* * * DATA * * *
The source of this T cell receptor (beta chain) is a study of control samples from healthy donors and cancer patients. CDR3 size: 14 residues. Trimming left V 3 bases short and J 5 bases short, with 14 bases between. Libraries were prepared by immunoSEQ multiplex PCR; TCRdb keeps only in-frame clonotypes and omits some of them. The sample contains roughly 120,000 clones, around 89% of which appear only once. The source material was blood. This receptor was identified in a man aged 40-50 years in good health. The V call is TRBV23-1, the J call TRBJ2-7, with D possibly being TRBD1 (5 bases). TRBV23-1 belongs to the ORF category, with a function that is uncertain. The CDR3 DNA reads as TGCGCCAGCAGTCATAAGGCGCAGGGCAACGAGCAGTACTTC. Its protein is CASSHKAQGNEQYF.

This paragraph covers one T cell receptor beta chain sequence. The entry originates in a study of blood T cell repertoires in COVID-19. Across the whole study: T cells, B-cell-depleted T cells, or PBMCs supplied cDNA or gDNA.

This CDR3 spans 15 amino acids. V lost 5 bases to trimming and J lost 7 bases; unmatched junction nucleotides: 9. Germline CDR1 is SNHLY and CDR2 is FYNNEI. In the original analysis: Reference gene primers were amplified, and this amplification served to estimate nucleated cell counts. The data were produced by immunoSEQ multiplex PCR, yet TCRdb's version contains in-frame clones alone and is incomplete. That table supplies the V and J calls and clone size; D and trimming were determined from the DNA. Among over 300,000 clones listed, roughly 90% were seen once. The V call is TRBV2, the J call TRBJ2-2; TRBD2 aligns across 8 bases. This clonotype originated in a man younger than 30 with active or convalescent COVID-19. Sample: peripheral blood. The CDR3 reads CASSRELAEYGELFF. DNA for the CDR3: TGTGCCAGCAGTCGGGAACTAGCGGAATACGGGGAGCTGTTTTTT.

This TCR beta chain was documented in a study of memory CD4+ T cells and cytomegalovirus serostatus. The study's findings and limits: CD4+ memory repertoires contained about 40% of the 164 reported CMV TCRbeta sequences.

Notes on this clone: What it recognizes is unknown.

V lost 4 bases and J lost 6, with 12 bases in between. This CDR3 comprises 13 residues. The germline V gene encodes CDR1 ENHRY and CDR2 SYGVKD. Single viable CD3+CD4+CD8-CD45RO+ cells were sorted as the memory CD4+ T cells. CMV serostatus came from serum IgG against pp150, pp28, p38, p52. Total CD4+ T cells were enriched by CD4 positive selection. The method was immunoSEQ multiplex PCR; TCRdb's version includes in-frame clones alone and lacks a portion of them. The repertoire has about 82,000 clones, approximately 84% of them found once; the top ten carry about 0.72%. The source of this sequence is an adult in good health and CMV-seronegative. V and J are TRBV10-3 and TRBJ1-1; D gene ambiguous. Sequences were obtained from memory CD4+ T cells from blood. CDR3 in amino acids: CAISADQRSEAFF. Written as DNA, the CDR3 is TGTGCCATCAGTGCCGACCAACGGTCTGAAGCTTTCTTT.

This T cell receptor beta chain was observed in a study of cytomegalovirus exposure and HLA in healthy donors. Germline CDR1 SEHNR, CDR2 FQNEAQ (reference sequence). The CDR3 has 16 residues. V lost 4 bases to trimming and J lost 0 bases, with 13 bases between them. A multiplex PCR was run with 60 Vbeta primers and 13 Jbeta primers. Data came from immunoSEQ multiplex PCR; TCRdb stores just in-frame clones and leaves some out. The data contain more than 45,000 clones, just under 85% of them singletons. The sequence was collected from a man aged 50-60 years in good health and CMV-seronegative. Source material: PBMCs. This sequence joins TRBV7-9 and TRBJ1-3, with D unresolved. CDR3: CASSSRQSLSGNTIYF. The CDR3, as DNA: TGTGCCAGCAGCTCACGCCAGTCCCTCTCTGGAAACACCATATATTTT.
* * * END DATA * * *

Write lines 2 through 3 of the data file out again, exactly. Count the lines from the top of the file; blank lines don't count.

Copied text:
This paragraph covers one T cell receptor beta chain sequence. The entry originates in a study of blood T cell repertoires in COVID-19. Across the whole study: T cells, B-cell-depleted T cells, or PBMCs supplied cDNA or gDNA.

This CDR3 spans 15 amino acids. V lost 5 bases to trimming and J lost 7 bases; unmatched junction nucleotides: 9. Germline CDR1 is SNHLY and CDR2 is FYNNEI. In the original analysis: Reference gene primers were amplified, and this amplification served to estimate nucleated cell counts. The data were produced by immunoSEQ multiplex PCR, yet TCRdb's version contains in-frame clones alone and is incomplete. That table supplies the V and J calls and clone size; D and trimming were determined from the DNA. Among over 300,000 clones listed, roughly 90% were seen once. The V call is TRBV2, the J call TRBJ2-2; TRBD2 aligns across 8 bases. This clonotype originated in a man younger than 30 with active or convalescent COVID-19. Sample: peripheral blood. The CDR3 reads CASSRELAEYGELFF. DNA for the CDR3: TGTGCCAGCAGTCGGGAACTAGCGGAATACGGGGAGCTGTTTTTT.